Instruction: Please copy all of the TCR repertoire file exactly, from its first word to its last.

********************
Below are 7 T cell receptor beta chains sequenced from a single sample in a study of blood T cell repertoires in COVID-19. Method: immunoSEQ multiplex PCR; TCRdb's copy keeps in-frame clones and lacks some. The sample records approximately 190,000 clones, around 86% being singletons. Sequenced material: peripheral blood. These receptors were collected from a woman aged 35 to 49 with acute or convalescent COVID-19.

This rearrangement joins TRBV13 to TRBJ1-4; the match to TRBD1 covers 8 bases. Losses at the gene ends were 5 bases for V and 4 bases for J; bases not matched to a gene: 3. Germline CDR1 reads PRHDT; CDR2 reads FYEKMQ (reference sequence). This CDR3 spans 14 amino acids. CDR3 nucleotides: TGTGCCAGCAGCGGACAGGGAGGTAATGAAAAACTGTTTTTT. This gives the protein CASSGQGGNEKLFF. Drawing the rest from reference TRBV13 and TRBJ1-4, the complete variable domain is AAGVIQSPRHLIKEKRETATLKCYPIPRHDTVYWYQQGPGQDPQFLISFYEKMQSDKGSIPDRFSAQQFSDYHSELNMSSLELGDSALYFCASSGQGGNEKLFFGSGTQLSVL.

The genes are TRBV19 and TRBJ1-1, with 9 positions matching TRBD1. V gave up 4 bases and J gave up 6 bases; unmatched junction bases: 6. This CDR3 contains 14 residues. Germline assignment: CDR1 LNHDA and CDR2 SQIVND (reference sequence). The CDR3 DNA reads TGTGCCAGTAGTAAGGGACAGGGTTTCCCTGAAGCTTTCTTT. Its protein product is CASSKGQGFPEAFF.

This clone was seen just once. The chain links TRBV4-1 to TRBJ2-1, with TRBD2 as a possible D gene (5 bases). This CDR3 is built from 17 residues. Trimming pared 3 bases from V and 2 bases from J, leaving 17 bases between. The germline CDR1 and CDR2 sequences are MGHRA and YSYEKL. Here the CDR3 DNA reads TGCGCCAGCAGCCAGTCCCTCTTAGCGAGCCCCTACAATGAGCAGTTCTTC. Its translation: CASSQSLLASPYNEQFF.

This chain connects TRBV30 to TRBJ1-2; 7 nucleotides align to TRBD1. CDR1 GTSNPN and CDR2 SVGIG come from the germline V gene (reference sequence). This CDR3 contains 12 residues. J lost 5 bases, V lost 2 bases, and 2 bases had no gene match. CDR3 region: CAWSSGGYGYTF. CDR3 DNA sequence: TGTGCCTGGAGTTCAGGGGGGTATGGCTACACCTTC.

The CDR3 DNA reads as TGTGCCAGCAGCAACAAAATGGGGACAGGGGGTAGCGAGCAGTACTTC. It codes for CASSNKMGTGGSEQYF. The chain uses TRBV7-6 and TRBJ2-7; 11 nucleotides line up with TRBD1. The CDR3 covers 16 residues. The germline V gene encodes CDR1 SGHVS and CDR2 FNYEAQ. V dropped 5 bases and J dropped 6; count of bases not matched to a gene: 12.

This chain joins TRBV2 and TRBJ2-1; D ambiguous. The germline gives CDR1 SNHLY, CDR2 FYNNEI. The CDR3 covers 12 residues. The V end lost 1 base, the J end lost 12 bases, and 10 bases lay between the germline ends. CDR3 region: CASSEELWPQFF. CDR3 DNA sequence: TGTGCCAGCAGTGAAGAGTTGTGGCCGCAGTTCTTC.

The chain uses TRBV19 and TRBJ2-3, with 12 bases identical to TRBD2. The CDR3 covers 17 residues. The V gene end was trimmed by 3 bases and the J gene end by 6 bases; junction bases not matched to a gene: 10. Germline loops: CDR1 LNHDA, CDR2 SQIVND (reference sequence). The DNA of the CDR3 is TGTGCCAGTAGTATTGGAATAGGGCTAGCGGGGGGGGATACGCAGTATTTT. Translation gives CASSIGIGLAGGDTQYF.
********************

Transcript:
Below are 7 T cell receptor beta chains sequenced from a single sample in a study of blood T cell repertoires in COVID-19. Method: immunoSEQ multiplex PCR; TCRdb's copy keeps in-frame clones and lacks some. The sample records approximately 190,000 clones, around 86% being singletons. Sequenced material: peripheral blood. These receptors were collected from a woman aged 35 to 49 with acute or convalescent COVID-19.

This rearrangement joins TRBV13 to TRBJ1-4; the match to TRBD1 covers 8 bases. Losses at the gene ends were 5 bases for V and 4 bases for J; bases not matched to a gene: 3. Germline CDR1 reads PRHDT; CDR2 reads FYEKMQ (reference sequence). This CDR3 spans 14 amino acids. CDR3 nucleotides: TGTGCCAGCAGCGGACAGGGAGGTAATGAAAAACTGTTTTTT. This gives the protein CASSGQGGNEKLFF. Drawing the rest from reference TRBV13 and TRBJ1-4, the complete variable domain is AAGVIQSPRHLIKEKRETATLKCYPIPRHDTVYWYQQGPGQDPQFLISFYEKMQSDKGSIPDRFSAQQFSDYHSELNMSSLELGDSALYFCASSGQGGNEKLFFGSGTQLSVL.

The genes are TRBV19 and TRBJ1-1, with 9 positions matching TRBD1. V gave up 4 bases and J gave up 6 bases; unmatched junction bases: 6. This CDR3 contains 14 residues. Germline assignment: CDR1 LNHDA and CDR2 SQIVND (reference sequence). The CDR3 DNA reads TGTGCCAGTAGTAAGGGACAGGGTTTCCCTGAAGCTTTCTTT. Its protein product is CASSKGQGFPEAFF.

This clone was seen just once. The chain links TRBV4-1 to TRBJ2-1, with TRBD2 as a possible D gene (5 bases). This CDR3 is built from 17 residues. Trimming pared 3 bases from V and 2 bases from J, leaving 17 bases between. The germline CDR1 and CDR2 sequences are MGHRA and YSYEKL. Here the CDR3 DNA reads TGCGCCAGCAGCCAGTCCCTCTTAGCGAGCCCCTACAATGAGCAGTTCTTC. Its translation: CASSQSLLASPYNEQFF.

This chain connects TRBV30 to TRBJ1-2; 7 nucleotides align to TRBD1. CDR1 GTSNPN and CDR2 SVGIG come from the germline V gene (reference sequence). This CDR3 contains 12 residues. J lost 5 bases, V lost 2 bases, and 2 bases had no gene match. CDR3 region: CAWSSGGYGYTF. CDR3 DNA sequence: TGTGCCTGGAGTTCAGGGGGGTATGGCTACACCTTC.

The CDR3 DNA reads as TGTGCCAGCAGCAACAAAATGGGGACAGGGGGTAGCGAGCAGTACTTC. It codes for CASSNKMGTGGSEQYF. The chain uses TRBV7-6 and TRBJ2-7; 11 nucleotides line up with TRBD1. The CDR3 covers 16 residues. The germline V gene encodes CDR1 SGHVS and CDR2 FNYEAQ. V dropped 5 bases and J dropped 6; count of bases not matched to a gene: 12.

This chain joins TRBV2 and TRBJ2-1; D ambiguous. The germline gives CDR1 SNHLY, CDR2 FYNNEI. The CDR3 covers 12 residues. The V end lost 1 base, the J end lost 12 bases, and 10 bases lay between the germline ends. CDR3 region: CASSEELWPQFF. CDR3 DNA sequence: TGTGCCAGCAGTGAAGAGTTGTGGCCGCAGTTCTTC.

The chain uses TRBV19 and TRBJ2-3, with 12 bases identical to TRBD2. The CDR3 covers 17 residues. The V gene end was trimmed by 3 bases and the J gene end by 6 bases; junction bases not matched to a gene: 10. Germline loops: CDR1 LNHDA, CDR2 SQIVND (reference sequence). The DNA of the CDR3 is TGTGCCAGTAGTATTGGAATAGGGCTAGCGGGGGGGGATACGCAGTATTTT. Translation gives CASSIGIGLAGGDTQYF.